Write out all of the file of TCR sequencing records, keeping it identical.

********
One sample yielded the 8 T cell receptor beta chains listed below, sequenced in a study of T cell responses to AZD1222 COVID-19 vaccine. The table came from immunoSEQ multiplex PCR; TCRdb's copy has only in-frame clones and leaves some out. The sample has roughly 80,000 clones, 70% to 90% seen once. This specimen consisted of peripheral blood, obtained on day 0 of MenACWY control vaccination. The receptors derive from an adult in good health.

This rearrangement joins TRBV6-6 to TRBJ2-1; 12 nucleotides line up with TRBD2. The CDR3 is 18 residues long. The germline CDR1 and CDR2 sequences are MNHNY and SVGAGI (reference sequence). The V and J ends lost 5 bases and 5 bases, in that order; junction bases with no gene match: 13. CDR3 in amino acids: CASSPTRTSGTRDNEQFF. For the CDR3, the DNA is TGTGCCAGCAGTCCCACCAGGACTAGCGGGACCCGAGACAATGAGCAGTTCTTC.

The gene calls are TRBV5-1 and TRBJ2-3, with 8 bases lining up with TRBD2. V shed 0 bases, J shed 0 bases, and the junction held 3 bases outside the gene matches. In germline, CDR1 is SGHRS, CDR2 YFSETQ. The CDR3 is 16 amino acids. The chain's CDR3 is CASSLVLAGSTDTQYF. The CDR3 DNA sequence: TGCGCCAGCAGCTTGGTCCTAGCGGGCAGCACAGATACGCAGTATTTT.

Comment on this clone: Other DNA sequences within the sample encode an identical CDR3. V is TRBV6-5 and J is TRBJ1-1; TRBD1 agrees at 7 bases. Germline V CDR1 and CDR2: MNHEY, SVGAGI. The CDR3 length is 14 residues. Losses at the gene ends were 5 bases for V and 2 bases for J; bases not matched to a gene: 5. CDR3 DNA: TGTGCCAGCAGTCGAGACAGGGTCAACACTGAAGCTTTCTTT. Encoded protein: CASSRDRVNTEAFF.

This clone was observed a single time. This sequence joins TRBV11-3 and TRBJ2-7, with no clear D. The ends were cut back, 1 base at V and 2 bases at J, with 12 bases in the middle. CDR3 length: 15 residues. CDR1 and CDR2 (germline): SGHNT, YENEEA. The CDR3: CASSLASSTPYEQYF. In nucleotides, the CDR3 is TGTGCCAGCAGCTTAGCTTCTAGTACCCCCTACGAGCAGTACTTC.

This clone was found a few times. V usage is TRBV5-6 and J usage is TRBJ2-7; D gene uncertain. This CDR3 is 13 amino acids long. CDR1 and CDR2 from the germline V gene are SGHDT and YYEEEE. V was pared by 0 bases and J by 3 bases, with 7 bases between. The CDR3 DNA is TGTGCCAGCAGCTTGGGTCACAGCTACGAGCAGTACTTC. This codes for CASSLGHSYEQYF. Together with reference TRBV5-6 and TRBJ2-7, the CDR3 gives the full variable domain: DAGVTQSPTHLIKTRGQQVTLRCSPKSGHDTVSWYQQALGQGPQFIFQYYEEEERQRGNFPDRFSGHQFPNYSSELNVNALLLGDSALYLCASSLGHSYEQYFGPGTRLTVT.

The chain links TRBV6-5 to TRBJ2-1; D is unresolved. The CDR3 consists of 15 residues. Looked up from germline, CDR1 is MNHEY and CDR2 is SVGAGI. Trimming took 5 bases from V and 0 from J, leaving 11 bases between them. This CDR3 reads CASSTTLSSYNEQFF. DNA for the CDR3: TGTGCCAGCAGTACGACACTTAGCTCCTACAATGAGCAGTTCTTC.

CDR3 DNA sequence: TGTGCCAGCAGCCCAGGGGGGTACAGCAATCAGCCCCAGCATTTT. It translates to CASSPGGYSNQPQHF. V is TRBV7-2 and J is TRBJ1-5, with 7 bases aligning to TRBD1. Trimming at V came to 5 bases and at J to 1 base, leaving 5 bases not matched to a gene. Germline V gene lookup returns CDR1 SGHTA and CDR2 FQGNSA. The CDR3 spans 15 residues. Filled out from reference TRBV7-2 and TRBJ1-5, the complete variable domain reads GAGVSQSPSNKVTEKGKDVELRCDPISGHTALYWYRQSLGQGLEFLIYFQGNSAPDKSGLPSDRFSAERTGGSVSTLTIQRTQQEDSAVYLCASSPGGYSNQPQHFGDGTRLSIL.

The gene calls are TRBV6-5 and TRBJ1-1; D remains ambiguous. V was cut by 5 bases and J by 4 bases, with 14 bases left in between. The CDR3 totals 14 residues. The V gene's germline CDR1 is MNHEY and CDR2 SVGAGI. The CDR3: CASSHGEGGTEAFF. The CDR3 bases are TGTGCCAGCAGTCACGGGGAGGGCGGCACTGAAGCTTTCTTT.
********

One sample yielded the 8 T cell receptor beta chains listed below, sequenced in a study of T cell responses to AZD1222 COVID-19 vaccine. The table came from immunoSEQ multiplex PCR; TCRdb's copy has only in-frame clones and leaves some out. The sample has roughly 80,000 clones, 70% to 90% seen once. This specimen consisted of peripheral blood, obtained on day 0 of MenACWY control vaccination. The receptors derive from an adult in good health.

This rearrangement joins TRBV6-6 to TRBJ2-1; 12 nucleotides line up with TRBD2. The CDR3 is 18 residues long. The germline CDR1 and CDR2 sequences are MNHNY and SVGAGI (reference sequence). The V and J ends lost 5 bases and 5 bases, in that order; junction bases with no gene match: 13. CDR3 in amino acids: CASSPTRTSGTRDNEQFF. For the CDR3, the DNA is TGTGCCAGCAGTCCCACCAGGACTAGCGGGACCCGAGACAATGAGCAGTTCTTC.

The gene calls are TRBV5-1 and TRBJ2-3, with 8 bases lining up with TRBD2. V shed 0 bases, J shed 0 bases, and the junction held 3 bases outside the gene matches. In germline, CDR1 is SGHRS, CDR2 YFSETQ. The CDR3 is 16 amino acids. The chain's CDR3 is CASSLVLAGSTDTQYF. The CDR3 DNA sequence: TGCGCCAGCAGCTTGGTCCTAGCGGGCAGCACAGATACGCAGTATTTT.

Comment on this clone: Other DNA sequences within the sample encode an identical CDR3. V is TRBV6-5 and J is TRBJ1-1; TRBD1 agrees at 7 bases. Germline V CDR1 and CDR2: MNHEY, SVGAGI. The CDR3 length is 14 residues. Losses at the gene ends were 5 bases for V and 2 bases for J; bases not matched to a gene: 5. CDR3 DNA: TGTGCCAGCAGTCGAGACAGGGTCAACACTGAAGCTTTCTTT. Encoded protein: CASSRDRVNTEAFF.

This clone was observed a single time. This sequence joins TRBV11-3 and TRBJ2-7, with no clear D. The ends were cut back, 1 base at V and 2 bases at J, with 12 bases in the middle. CDR3 length: 15 residues. CDR1 and CDR2 (germline): SGHNT, YENEEA. The CDR3: CASSLASSTPYEQYF. In nucleotides, the CDR3 is TGTGCCAGCAGCTTAGCTTCTAGTACCCCCTACGAGCAGTACTTC.

This clone was found a few times. V usage is TRBV5-6 and J usage is TRBJ2-7; D gene uncertain. This CDR3 is 13 amino acids long. CDR1 and CDR2 from the germline V gene are SGHDT and YYEEEE. V was pared by 0 bases and J by 3 bases, with 7 bases between. The CDR3 DNA is TGTGCCAGCAGCTTGGGTCACAGCTACGAGCAGTACTTC. This codes for CASSLGHSYEQYF. Together with reference TRBV5-6 and TRBJ2-7, the CDR3 gives the full variable domain: DAGVTQSPTHLIKTRGQQVTLRCSPKSGHDTVSWYQQALGQGPQFIFQYYEEEERQRGNFPDRFSGHQFPNYSSELNVNALLLGDSALYLCASSLGHSYEQYFGPGTRLTVT.

The chain links TRBV6-5 to TRBJ2-1; D is unresolved. The CDR3 consists of 15 residues. Looked up from germline, CDR1 is MNHEY and CDR2 is SVGAGI. Trimming took 5 bases from V and 0 from J, leaving 11 bases between them. This CDR3 reads CASSTTLSSYNEQFF. DNA for the CDR3: TGTGCCAGCAGTACGACACTTAGCTCCTACAATGAGCAGTTCTTC.

CDR3 DNA sequence: TGTGCCAGCAGCCCAGGGGGGTACAGCAATCAGCCCCAGCATTTT. It translates to CASSPGGYSNQPQHF. V is TRBV7-2 and J is TRBJ1-5, with 7 bases aligning to TRBD1. Trimming at V came to 5 bases and at J to 1 base, leaving 5 bases not matched to a gene. Germline V gene lookup returns CDR1 SGHTA and CDR2 FQGNSA. The CDR3 spans 15 residues. Filled out from reference TRBV7-2 and TRBJ1-5, the complete variable domain reads GAGVSQSPSNKVTEKGKDVELRCDPISGHTALYWYRQSLGQGLEFLIYFQGNSAPDKSGLPSDRFSAERTGGSVSTLTIQRTQQEDSAVYLCASSPGGYSNQPQHFGDGTRLSIL.

The gene calls are TRBV6-5 and TRBJ1-1; D remains ambiguous. V was cut by 5 bases and J by 4 bases, with 14 bases left in between. The CDR3 totals 14 residues. The V gene's germline CDR1 is MNHEY and CDR2 SVGAGI. The CDR3: CASSHGEGGTEAFF. The CDR3 bases are TGTGCCAGCAGTCACGGGGAGGGCGGCACTGAAGCTTTCTTT.